It feels bad docking a kung fu movie for not being realistic, as the genre is celebrated for its camp and exaggerated physics. It doesn’t have to look like the fighting is real, but could its consequences at least look real? There’s not a drop of blood in the movie. At one point, we’re told Mulan has died and come back to life, which is shocking not because that’s impossible but because she doesn’t even look like she’s been in a fight. The action is weakened further by Disney’s standard simulated chaos editing style, which is so severe that, in what’s supposedly a martial arts/war epic, there are only a couple of fights that aren’t cut away from and don’t feel like they were abbreviated in post-production, and even they are far too short to satisfy.

Mulan is horribly ugly, and you can look at it and count the corners that have been cut. Many shots are composited poorly and it’s uncomfortably clear that foreground and background do not exist in the same plane. The soldiers’ colorful armor, highly reminiscent of 2017’s The Great Wall leading me to assume they’re the fashion in Chinese cinema, stick out like sore thumbs when all the extras are wearing normal period costumes.

Its settings, meant to look expansive in large-scale aerial shots, are obviously barren and tiny – it keenly reminds me of Black Panther, another Disney project that was painfully lazy about selling its cramped, cheaply decorated soundstages as a full nation. The vast Imperial City is limited to only a handful of sets which look like they have never been touched by even a drop of rain, let alone an entire city’s worth of people. No effort is ever made to sell the illusion that its big exteriors and tiny, charmless interiors connect. The midpoint battle takes place in an ugly, patchy field, which apparently was right next to a mountain the whole time that they just didn’t bother to shoot, probably because it was obviously drawn in and they didn’t want to pay to have it drawn too many times.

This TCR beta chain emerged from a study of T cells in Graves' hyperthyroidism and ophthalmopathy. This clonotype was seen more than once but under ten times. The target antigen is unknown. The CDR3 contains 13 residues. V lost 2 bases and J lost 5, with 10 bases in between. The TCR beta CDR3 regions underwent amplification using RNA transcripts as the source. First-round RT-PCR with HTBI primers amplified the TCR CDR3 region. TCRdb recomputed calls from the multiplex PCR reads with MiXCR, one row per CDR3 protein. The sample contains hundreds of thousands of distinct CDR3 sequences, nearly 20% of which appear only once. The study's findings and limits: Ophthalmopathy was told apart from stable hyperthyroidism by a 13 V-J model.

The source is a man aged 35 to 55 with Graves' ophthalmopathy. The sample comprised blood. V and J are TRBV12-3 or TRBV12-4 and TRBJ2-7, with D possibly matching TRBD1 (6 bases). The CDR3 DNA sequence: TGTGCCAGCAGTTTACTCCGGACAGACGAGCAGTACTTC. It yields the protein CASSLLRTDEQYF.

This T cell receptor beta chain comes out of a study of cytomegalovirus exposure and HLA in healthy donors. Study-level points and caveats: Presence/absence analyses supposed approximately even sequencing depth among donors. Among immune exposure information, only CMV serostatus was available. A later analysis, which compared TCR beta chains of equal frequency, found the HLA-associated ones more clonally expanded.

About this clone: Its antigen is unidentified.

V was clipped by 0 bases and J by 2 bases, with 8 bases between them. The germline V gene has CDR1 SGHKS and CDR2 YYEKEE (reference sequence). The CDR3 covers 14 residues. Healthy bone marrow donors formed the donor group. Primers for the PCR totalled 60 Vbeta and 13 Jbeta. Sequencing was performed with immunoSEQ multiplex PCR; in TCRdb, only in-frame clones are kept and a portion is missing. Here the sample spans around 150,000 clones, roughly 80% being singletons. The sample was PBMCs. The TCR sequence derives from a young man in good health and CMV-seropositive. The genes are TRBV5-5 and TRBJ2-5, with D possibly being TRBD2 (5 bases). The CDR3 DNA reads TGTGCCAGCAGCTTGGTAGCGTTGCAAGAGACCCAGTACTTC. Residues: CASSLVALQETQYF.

This movie costs $30.

Even before the breakout of these new, acute human rights crises, Mulan was jumping over multiple hurdles relating to U.S. politics. The 1998 movie begins with a scene of the Great Wall of China being penetrated by the Huns, a nomadic group that dissipated about 1,000 years before construction began on the wall as we know it today. With President Donald Trump hard at work on his wall on the southern border, there’s no mention of the wall anywhere in Mulan – this is part of what leads me to estimate the fifth century as the film’s setting.

The trade war, on the other hand, is called out almost immediately – the villains in this new movie are raiding points on the Silk Road, causing “all trade to be disrupted.” With shooting running August-November 2018, just as Trump’s moronic trade war with the country was ramping up, this was certainly not a coincidence.

Even as it argues in favor of maintaining an authoritarian system, Mulan, and Xian in particular, seem acutely aware of how vulnerable such a system is. Her modus operandi that has allowed her to topple multiple garrisons almost effortlessly is to pose as a high-level official, order guards into a position that leaves the city vulnerable, and out-machismo anyone who questions her orders.

The ’98 film’s Huns are literally demonized. They have claws and fangs and black eyes, and at one point their leader roars and apparently calls his entire army back from the dead. The new film’s Rourans certainly don’t get the same treatment – only Xian, the “witch.”